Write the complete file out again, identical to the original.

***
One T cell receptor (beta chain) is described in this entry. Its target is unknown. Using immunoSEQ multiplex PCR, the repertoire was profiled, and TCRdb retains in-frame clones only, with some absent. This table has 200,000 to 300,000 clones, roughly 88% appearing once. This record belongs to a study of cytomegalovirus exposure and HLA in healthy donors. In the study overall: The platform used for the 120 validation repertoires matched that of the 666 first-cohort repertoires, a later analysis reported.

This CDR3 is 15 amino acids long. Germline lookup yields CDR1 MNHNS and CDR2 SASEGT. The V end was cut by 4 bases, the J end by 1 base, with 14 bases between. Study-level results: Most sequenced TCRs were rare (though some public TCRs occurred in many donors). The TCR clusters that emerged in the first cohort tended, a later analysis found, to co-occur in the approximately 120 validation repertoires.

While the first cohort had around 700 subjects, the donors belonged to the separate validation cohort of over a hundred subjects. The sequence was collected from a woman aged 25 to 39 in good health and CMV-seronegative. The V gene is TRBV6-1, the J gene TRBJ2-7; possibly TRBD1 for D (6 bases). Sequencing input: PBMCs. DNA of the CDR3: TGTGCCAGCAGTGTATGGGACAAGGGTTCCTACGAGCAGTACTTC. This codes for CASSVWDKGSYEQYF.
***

One T cell receptor (beta chain) is described in this entry. Its target is unknown. Using immunoSEQ multiplex PCR, the repertoire was profiled, and TCRdb retains in-frame clones only, with some absent. This table has 200,000 to 300,000 clones, roughly 88% appearing once. This record belongs to a study of cytomegalovirus exposure and HLA in healthy donors. In the study overall: The platform used for the 120 validation repertoires matched that of the 666 first-cohort repertoires, a later analysis reported.

This CDR3 is 15 amino acids long. Germline lookup yields CDR1 MNHNS and CDR2 SASEGT. The V end was cut by 4 bases, the J end by 1 base, with 14 bases between. Study-level results: Most sequenced TCRs were rare (though some public TCRs occurred in many donors). The TCR clusters that emerged in the first cohort tended, a later analysis found, to co-occur in the approximately 120 validation repertoires.

While the first cohort had around 700 subjects, the donors belonged to the separate validation cohort of over a hundred subjects. The sequence was collected from a woman aged 25 to 39 in good health and CMV-seronegative. The V gene is TRBV6-1, the J gene TRBJ2-7; possibly TRBD1 for D (6 bases). Sequencing input: PBMCs. DNA of the CDR3: TGTGCCAGCAGTGTATGGGACAAGGGTTCCTACGAGCAGTACTTC. This codes for CASSVWDKGSYEQYF.